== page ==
“What in God’s name made me leave Germany? Why would I move to one of the poorest countries in Europe?” – I ask my best friend at the airport. It is Saturday, 16th of January and I rarely managed to get two hours of sleep. It’s departure day.
Hey there! My name is Clarissa, I am 19 years old and right now I live in Skopje, the capital of Macedonia. I am a volunteer in the field of journalism and youth work. After my graduation in 2020, I went through an unexpected breakup and I chose the wrong job. In a moment of distress, I decided to try out a new perspective.
So Macedonia? It’s a small country (around 2 million inhabitants) in the Balkans next to Greece. It’s a place full of magnificent nature, hospitable people and political conflicts.
My first days were a cultural shock for sure.
When I was picked up at the airport I put on my seatbelt in the taxi. My mentor only grinned at me and informed me they didn’t do seatbelts in Macedonia. I quickly learned that restaurants were open. Inside of my first Macedonian restaurant there were constant requests for nostalgic love songs and drunken people at 1pm. Walking on the streets demands a lot of focus – car drivers are crazy and you wonder how they passed their driver’s license.
“There are a gazillion reasons why I fell in love with Macedonia. But above all, I fell for the chill and warm mentality.”
Back in Germany, people were working nonstop. Meetings with friends had to be planned days in advance – but not in Macedonia anymore!
Sometimes your co-workers take you for a coffee in the middle of the workday. There’s more to people here than counting the days until the next weekend. On a normal Wednesday evening, people will go into bars, and later, they will have friends over at their apartment.
Because of the pandemic, meetings can only occur in small groups – the measures still give you plenty of freedom though. After months of lockdown, I went to a cinema, a ballet and enjoyed the wide range of restaurants.
What I admire about Skopje is the intertwinement of nature and city life. Yes, Skopje is a capital with imposing buildings and an active night life. But if you desire a connection to nature, you can always climb up the nearby mountain “Vodno” and flee into nature.
If you walk away from the city center, within 20 minutes you will pass rural areas. I found Skopje to be a very international and welcoming place for foreigners. Within weeks, I befriended people from all around Europe.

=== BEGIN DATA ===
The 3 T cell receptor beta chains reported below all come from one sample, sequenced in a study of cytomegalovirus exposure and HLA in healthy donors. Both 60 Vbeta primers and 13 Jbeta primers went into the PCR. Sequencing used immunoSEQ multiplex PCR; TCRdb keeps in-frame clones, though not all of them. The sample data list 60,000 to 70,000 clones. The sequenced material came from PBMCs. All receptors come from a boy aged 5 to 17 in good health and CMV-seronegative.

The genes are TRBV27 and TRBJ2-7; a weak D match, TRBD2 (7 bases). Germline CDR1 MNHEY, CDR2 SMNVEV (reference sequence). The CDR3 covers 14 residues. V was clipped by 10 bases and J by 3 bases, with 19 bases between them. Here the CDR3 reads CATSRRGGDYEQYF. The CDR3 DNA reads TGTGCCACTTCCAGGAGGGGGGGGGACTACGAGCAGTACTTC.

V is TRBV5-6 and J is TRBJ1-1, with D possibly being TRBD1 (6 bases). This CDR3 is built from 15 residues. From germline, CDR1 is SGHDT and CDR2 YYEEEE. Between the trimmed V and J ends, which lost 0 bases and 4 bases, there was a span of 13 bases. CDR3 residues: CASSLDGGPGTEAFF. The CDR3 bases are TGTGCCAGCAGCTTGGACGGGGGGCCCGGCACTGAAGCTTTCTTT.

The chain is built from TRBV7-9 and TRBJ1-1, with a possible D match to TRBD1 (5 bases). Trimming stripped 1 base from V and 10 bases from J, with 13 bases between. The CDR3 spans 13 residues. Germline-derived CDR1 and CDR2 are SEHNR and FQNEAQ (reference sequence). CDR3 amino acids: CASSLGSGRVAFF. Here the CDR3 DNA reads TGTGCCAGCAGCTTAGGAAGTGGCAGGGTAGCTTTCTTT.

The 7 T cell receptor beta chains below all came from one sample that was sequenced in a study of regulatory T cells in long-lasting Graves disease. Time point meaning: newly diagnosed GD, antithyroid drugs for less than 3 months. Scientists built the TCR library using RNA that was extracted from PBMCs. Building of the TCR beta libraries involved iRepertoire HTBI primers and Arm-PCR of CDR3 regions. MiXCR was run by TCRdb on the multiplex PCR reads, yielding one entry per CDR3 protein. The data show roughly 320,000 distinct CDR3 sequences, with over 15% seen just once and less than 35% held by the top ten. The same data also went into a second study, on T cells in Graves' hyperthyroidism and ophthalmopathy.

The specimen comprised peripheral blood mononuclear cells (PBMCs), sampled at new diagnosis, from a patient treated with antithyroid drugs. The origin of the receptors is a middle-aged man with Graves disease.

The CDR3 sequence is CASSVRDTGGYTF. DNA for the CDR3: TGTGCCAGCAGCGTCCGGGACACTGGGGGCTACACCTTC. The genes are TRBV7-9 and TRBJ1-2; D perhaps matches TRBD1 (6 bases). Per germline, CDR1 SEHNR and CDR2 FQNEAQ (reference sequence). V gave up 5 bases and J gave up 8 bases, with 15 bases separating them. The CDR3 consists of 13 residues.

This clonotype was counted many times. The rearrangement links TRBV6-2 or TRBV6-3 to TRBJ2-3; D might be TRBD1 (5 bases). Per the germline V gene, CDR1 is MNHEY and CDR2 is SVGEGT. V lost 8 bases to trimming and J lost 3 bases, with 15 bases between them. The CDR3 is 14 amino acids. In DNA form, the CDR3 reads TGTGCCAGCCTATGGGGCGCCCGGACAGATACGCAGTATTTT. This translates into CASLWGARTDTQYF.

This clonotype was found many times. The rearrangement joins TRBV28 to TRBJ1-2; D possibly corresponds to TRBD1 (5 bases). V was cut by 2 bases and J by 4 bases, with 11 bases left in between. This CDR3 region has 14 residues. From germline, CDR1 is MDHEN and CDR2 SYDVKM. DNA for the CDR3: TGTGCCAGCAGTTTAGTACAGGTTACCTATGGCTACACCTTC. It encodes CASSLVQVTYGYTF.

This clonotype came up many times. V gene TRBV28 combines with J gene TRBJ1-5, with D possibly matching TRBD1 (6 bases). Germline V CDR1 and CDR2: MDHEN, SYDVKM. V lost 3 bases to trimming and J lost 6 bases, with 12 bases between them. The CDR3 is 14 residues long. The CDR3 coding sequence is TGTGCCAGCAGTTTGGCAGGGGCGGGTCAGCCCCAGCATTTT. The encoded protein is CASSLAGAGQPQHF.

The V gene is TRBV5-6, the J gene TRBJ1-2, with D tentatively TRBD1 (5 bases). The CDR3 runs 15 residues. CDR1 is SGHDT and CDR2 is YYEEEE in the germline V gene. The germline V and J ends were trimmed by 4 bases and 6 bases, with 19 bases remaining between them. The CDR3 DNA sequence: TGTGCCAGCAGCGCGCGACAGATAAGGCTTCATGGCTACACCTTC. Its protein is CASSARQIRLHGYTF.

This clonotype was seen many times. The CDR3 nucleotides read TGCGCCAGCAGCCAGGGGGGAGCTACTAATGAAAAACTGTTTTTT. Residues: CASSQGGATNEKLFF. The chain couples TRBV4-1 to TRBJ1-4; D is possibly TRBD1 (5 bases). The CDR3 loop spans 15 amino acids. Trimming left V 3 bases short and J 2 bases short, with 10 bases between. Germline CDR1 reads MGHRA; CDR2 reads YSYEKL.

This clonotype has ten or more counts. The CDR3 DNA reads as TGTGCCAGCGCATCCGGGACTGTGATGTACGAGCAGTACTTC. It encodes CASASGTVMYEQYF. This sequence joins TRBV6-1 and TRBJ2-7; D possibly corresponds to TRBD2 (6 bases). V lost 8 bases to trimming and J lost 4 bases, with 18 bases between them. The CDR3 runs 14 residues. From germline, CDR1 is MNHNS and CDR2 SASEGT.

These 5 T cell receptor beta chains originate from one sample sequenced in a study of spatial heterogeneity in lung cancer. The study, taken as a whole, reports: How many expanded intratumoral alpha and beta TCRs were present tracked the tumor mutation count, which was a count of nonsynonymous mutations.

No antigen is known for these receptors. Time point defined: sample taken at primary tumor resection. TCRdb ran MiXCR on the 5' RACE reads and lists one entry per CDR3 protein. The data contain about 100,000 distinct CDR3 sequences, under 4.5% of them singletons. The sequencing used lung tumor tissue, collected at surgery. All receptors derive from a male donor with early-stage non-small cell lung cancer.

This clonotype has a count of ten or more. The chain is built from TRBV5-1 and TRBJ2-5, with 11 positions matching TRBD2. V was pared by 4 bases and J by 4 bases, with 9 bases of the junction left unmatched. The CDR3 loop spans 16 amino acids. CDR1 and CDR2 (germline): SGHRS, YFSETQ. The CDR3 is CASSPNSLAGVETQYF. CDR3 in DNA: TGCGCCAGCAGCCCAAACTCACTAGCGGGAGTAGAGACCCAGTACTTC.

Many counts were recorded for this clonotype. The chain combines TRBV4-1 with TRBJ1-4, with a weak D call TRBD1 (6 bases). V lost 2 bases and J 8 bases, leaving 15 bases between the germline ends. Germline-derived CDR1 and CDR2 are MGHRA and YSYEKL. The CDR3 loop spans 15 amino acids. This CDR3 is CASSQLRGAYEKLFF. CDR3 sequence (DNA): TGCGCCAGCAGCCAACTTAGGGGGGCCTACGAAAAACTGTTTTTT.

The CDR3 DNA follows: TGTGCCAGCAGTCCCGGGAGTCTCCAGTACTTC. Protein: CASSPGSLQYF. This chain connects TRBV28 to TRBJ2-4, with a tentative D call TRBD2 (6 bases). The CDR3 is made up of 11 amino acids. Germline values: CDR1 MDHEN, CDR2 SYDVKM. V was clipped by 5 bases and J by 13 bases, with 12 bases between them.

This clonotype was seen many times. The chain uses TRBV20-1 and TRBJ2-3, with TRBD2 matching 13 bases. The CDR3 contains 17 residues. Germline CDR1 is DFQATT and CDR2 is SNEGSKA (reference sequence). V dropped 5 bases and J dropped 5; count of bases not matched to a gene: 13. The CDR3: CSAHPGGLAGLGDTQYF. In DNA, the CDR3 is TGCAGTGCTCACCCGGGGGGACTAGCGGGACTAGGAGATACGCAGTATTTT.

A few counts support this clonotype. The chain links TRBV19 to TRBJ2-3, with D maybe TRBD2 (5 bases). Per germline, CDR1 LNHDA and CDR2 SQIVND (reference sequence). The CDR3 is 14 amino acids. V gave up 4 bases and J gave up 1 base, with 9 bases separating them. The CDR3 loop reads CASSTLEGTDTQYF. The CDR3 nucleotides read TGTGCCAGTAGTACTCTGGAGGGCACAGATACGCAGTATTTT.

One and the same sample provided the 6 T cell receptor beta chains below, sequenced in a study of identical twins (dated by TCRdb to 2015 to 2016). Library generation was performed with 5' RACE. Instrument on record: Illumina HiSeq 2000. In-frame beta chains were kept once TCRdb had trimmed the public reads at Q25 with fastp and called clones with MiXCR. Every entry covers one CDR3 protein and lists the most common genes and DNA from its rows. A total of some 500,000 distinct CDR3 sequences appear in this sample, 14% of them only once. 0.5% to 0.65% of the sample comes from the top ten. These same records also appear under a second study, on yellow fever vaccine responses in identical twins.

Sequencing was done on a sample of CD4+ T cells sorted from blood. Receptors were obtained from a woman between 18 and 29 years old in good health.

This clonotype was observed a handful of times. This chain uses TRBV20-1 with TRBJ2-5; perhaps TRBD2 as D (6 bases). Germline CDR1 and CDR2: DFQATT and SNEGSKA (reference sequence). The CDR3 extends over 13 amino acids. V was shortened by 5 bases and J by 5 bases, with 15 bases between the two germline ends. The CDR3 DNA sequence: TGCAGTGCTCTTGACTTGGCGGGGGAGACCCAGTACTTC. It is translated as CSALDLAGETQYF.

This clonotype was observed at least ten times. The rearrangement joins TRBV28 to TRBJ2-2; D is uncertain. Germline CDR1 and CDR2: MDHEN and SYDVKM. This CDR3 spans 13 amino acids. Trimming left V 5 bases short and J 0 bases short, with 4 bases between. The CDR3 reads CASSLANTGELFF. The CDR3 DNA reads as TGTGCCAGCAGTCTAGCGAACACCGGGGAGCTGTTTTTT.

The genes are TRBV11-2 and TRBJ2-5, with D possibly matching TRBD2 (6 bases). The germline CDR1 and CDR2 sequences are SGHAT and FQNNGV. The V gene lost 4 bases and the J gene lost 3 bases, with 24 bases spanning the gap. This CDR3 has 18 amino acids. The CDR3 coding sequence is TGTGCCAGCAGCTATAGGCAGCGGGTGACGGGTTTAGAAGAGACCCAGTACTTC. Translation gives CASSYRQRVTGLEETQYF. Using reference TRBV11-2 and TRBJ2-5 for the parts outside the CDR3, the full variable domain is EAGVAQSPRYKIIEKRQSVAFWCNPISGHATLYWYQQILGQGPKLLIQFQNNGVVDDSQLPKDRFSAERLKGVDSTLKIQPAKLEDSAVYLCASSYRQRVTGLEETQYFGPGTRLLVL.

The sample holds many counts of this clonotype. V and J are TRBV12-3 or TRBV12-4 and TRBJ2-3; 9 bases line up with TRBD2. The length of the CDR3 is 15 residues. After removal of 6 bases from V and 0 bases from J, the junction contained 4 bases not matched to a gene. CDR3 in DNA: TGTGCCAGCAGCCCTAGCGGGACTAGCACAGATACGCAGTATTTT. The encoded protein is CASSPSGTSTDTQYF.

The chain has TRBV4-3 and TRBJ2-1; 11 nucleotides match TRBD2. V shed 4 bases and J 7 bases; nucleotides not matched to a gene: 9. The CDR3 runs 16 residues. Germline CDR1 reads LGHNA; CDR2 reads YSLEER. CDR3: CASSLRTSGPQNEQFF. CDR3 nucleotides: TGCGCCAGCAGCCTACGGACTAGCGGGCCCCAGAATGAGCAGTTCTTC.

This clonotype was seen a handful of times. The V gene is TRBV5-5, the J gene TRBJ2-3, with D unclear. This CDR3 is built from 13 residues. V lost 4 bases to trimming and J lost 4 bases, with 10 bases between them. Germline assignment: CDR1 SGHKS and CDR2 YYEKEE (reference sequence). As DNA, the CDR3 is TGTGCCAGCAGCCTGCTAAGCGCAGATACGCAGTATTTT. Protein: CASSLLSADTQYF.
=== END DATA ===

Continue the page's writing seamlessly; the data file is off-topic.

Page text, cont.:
It’s hilarious to see cultural stereotypes not applying to your friends. I live with an unpatriotic French guy and an unpunctual German guy. I met a warm and extrovert Finnish girl and an unreligious Turkish girl.
Us Germans have little national pride – mostly because of our dark past. Therefore I was overwhelmed to see that Macedonians, Albanians and Turks have more love for my country than many Germans themselves. Here my country is often regarded as “the promised land” – the stable economy and the wide job market promise a better future for young people.
I had great luck with my workplace. My organization is called Volunteers Centre Skopje. My international team and I create a monthly youth magazine named “VOICES“. There we give young people a platform to express themselves.
My colleagues are also my friends and every birthday is celebrated in the office – if there’s no birthday, there will be another reason to celebrate. On my first workday I was told the following: “Clarissa, you came here for yourself and therefore you should only live up to your expectations.”
The first thing I regard after sunrise are the mountains on my balcony. I don’t own plenty of goods here. Still, I feel richer than ever before. Finally, that meaning became clear to me.
Clarissa is hosted by Volunteers Centre Skopje on the project “VOICES to be heard”, which is financed by the Europan Solidarity Corps and Jugend für Europa.